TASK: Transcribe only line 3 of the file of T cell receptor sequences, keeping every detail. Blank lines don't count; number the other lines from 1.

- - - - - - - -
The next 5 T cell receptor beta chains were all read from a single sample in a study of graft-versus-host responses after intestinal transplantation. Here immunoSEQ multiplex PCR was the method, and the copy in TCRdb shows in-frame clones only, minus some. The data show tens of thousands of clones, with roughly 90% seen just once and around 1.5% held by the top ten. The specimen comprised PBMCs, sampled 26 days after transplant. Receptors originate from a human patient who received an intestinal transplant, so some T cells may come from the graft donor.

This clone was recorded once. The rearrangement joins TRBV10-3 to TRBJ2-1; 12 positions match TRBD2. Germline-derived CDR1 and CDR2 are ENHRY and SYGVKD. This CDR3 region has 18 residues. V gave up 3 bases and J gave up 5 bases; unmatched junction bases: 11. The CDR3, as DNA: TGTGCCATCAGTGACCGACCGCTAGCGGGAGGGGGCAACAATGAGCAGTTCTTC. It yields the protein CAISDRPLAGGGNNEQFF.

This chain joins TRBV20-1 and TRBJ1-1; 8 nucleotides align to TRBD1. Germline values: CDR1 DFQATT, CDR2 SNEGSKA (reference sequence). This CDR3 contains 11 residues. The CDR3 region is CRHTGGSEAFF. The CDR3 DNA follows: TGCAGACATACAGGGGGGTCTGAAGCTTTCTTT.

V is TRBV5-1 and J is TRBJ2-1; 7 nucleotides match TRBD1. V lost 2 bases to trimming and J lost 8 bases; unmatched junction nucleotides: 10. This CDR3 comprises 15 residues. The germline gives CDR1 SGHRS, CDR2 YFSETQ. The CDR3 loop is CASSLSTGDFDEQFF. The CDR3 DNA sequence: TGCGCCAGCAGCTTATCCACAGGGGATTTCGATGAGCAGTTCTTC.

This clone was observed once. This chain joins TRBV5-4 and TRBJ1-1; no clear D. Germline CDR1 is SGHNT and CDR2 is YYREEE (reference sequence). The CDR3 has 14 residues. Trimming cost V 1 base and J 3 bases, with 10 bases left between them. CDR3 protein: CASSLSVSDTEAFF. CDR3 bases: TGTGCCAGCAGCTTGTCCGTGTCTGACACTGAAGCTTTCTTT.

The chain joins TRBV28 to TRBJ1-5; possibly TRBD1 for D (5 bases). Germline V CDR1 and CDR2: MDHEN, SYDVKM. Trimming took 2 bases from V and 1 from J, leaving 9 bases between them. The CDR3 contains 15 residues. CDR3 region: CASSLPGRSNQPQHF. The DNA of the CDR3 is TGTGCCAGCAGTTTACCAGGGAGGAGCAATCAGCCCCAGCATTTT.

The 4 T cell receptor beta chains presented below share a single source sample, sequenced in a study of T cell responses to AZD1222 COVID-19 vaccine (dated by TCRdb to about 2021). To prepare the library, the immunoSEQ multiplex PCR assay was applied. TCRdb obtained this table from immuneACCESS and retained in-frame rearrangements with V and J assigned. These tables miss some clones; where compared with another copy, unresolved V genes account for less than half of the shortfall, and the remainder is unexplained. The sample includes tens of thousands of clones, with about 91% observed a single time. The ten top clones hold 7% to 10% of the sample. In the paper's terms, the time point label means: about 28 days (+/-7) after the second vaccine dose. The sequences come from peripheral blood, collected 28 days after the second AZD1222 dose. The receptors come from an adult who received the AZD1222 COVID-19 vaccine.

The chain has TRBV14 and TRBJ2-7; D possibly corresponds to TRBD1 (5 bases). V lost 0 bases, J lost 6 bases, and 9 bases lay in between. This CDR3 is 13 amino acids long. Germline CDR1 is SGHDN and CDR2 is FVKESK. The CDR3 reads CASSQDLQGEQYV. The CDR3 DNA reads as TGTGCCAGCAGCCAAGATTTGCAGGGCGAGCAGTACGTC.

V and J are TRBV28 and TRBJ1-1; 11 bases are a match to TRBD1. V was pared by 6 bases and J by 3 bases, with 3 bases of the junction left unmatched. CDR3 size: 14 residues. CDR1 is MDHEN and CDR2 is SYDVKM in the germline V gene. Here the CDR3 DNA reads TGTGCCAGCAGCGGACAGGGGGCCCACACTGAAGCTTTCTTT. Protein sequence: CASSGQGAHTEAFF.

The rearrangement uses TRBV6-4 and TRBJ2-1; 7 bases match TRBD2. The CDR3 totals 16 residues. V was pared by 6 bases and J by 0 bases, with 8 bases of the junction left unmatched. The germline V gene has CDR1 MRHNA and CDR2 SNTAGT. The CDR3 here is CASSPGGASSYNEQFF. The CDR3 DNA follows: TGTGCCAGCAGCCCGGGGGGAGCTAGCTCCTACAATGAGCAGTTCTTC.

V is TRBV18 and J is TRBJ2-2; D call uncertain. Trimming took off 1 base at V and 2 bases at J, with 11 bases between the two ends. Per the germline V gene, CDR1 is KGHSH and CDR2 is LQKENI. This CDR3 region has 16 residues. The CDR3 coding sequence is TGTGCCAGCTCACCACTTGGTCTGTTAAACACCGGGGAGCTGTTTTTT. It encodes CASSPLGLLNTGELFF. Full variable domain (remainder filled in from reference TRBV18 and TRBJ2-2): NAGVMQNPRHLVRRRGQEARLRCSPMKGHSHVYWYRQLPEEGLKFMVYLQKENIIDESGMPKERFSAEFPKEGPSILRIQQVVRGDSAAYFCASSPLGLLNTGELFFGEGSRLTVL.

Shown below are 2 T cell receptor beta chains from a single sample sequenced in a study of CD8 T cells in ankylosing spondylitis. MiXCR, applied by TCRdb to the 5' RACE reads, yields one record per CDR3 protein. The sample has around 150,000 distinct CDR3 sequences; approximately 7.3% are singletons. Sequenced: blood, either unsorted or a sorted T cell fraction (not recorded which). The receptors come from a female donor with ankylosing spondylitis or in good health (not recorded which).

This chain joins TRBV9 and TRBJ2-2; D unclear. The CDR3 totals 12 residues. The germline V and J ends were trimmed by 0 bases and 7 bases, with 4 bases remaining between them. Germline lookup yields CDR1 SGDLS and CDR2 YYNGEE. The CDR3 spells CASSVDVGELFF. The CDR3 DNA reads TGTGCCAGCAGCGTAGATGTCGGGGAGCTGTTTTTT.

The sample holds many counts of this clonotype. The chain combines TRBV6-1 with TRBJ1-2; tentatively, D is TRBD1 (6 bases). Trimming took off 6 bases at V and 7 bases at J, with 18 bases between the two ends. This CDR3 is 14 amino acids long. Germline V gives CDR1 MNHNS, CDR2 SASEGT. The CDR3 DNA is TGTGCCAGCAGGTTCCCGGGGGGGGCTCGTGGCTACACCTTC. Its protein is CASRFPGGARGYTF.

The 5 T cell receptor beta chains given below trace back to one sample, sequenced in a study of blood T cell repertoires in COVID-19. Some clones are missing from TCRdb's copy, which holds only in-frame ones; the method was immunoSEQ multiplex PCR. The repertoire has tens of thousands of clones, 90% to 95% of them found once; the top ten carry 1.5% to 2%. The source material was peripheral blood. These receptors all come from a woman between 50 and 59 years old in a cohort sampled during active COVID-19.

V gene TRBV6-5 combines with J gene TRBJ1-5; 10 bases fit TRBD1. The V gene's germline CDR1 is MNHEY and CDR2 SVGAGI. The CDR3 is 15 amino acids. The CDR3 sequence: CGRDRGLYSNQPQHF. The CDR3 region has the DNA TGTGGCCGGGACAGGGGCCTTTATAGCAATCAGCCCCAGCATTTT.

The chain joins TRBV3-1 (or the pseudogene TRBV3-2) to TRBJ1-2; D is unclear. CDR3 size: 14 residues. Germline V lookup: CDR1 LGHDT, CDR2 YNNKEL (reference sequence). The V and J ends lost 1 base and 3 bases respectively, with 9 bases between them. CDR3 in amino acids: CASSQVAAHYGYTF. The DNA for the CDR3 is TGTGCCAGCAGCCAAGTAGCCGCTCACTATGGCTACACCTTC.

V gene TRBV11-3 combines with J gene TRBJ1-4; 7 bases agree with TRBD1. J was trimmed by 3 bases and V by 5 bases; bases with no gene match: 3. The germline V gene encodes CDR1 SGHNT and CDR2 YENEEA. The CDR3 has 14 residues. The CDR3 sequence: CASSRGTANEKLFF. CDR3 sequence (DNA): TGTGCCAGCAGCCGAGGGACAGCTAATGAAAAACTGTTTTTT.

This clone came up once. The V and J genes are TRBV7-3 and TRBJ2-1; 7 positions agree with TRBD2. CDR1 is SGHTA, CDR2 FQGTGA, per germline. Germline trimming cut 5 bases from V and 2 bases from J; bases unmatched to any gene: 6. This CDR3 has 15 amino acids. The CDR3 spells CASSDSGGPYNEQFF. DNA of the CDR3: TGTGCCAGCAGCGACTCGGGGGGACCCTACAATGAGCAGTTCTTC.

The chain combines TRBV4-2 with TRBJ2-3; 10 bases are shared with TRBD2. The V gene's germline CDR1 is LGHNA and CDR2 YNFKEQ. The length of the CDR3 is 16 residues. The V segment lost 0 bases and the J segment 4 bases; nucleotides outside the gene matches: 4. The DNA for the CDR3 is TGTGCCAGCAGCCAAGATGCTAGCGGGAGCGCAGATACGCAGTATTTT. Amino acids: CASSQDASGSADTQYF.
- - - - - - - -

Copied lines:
This chain joins TRBV20-1 and TRBJ1-1; 8 nucleotides align to TRBD1. Germline values: CDR1 DFQATT, CDR2 SNEGSKA (reference sequence). This CDR3 contains 11 residues. The CDR3 region is CRHTGGSEAFF. The CDR3 DNA follows: TGCAGACATACAGGGGGGTCTGAAGCTTTCTTT.